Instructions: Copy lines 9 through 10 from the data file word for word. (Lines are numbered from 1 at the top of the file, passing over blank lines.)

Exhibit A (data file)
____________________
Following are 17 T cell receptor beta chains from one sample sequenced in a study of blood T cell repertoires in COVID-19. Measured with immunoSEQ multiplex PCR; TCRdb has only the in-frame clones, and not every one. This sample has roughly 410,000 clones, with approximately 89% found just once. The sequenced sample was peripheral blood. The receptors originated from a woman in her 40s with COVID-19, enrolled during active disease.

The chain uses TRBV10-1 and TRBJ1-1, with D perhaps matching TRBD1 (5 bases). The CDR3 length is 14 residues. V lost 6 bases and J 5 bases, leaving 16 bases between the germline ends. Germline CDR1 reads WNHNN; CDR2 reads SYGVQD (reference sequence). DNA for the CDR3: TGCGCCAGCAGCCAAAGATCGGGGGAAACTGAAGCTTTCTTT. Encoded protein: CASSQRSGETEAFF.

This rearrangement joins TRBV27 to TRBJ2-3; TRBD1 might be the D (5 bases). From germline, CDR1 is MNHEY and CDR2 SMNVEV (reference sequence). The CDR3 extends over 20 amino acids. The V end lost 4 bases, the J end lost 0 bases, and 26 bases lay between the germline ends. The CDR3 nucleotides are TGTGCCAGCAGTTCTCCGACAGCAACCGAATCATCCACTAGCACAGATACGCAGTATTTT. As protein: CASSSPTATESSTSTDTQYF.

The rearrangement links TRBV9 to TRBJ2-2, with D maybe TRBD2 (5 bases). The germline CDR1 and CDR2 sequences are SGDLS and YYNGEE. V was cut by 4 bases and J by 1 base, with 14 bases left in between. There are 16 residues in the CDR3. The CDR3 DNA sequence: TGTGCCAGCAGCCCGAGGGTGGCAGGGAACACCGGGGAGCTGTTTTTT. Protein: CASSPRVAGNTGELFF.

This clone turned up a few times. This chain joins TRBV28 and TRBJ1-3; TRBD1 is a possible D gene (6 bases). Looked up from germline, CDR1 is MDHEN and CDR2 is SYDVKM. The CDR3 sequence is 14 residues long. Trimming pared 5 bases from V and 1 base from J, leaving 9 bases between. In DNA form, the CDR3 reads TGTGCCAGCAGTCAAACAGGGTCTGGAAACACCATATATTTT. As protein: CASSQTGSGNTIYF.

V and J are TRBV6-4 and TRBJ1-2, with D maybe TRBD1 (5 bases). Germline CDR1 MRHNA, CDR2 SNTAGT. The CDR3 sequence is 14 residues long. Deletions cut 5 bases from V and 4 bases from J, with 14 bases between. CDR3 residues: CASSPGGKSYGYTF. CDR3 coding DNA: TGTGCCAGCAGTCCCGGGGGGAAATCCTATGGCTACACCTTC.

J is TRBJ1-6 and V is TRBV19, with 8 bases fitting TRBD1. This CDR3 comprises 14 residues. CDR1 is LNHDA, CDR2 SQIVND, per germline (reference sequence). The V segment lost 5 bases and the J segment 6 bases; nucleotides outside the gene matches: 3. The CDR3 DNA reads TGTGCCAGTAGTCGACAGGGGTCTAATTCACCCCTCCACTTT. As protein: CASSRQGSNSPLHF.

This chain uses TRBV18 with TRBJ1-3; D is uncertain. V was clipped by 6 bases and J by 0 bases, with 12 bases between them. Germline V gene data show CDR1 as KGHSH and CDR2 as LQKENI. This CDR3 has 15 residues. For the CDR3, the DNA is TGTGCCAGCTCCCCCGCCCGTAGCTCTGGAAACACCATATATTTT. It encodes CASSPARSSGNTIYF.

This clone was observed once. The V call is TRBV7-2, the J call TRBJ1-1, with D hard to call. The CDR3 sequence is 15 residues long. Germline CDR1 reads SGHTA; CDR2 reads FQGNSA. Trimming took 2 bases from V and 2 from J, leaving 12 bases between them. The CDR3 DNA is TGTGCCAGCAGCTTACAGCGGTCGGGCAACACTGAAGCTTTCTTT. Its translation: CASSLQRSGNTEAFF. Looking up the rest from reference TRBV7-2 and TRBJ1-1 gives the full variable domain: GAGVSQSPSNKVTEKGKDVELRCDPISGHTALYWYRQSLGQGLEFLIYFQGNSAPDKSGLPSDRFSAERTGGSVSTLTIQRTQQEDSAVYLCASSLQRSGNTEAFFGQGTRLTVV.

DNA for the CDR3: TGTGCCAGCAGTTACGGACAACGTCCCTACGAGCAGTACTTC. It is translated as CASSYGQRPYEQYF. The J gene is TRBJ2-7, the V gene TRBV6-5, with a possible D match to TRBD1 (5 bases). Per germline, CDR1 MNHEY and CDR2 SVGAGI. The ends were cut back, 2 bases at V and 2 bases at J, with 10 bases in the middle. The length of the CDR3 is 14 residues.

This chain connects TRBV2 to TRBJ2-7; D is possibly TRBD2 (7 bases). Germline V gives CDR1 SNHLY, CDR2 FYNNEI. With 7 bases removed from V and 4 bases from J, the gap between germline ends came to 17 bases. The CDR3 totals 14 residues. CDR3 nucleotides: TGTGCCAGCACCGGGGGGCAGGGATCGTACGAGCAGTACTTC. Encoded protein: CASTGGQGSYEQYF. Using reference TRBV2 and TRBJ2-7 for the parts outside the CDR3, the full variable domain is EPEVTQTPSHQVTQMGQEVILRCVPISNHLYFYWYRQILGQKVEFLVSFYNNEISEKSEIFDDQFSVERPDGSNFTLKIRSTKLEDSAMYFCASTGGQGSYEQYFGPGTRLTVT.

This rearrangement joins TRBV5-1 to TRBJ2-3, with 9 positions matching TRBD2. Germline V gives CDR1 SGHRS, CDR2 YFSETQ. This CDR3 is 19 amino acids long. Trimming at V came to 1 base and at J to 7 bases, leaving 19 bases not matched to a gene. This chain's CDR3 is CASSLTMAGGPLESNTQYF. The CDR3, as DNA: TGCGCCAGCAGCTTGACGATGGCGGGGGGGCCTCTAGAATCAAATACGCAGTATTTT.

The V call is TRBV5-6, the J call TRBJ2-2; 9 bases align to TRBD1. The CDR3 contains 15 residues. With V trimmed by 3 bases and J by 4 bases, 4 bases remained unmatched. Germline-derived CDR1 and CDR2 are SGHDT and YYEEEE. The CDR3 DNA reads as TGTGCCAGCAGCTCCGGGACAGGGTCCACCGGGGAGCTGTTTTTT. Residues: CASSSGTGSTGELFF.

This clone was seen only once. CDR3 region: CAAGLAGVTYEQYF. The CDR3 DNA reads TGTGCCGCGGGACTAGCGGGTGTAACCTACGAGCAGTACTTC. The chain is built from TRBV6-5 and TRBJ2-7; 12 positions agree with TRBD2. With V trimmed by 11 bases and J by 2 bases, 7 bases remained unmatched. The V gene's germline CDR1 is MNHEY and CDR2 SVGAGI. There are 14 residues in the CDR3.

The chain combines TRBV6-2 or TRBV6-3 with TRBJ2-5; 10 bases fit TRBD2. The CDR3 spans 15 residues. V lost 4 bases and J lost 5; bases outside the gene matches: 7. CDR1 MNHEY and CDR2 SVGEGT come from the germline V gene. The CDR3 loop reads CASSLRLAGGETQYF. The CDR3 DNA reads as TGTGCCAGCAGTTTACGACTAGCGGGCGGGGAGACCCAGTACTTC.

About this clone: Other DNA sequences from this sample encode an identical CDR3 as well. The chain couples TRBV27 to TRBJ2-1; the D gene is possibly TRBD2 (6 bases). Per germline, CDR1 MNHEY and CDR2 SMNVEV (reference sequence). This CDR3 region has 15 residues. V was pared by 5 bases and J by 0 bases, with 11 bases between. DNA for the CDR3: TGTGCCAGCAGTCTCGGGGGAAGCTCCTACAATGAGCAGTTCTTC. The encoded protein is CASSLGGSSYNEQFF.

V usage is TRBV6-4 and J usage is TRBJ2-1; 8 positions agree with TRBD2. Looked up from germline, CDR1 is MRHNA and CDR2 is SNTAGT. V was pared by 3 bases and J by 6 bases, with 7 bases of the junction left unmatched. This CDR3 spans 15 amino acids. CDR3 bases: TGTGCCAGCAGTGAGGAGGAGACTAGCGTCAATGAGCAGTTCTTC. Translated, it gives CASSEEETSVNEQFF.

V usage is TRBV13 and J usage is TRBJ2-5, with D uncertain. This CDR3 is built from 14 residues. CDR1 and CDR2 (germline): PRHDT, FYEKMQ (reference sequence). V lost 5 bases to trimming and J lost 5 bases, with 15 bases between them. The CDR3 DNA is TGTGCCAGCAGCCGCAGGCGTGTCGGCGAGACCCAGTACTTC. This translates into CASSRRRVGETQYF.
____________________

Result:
This clone was observed once. The V call is TRBV7-2, the J call TRBJ1-1, with D hard to call. The CDR3 sequence is 15 residues long. Germline CDR1 reads SGHTA; CDR2 reads FQGNSA. Trimming took 2 bases from V and 2 from J, leaving 12 bases between them. The CDR3 DNA is TGTGCCAGCAGCTTACAGCGGTCGGGCAACACTGAAGCTTTCTTT. Its translation: CASSLQRSGNTEAFF. Looking up the rest from reference TRBV7-2 and TRBJ1-1 gives the full variable domain: GAGVSQSPSNKVTEKGKDVELRCDPISGHTALYWYRQSLGQGLEFLIYFQGNSAPDKSGLPSDRFSAERTGGSVSTLTIQRTQQEDSAVYLCASSLQRSGNTEAFFGQGTRLTVV.

DNA for the CDR3: TGTGCCAGCAGTTACGGACAACGTCCCTACGAGCAGTACTTC. It is translated as CASSYGQRPYEQYF. The J gene is TRBJ2-7, the V gene TRBV6-5, with a possible D match to TRBD1 (5 bases). Per germline, CDR1 MNHEY and CDR2 SVGAGI. The ends were cut back, 2 bases at V and 2 bases at J, with 10 bases in the middle. The length of the CDR3 is 14 residues.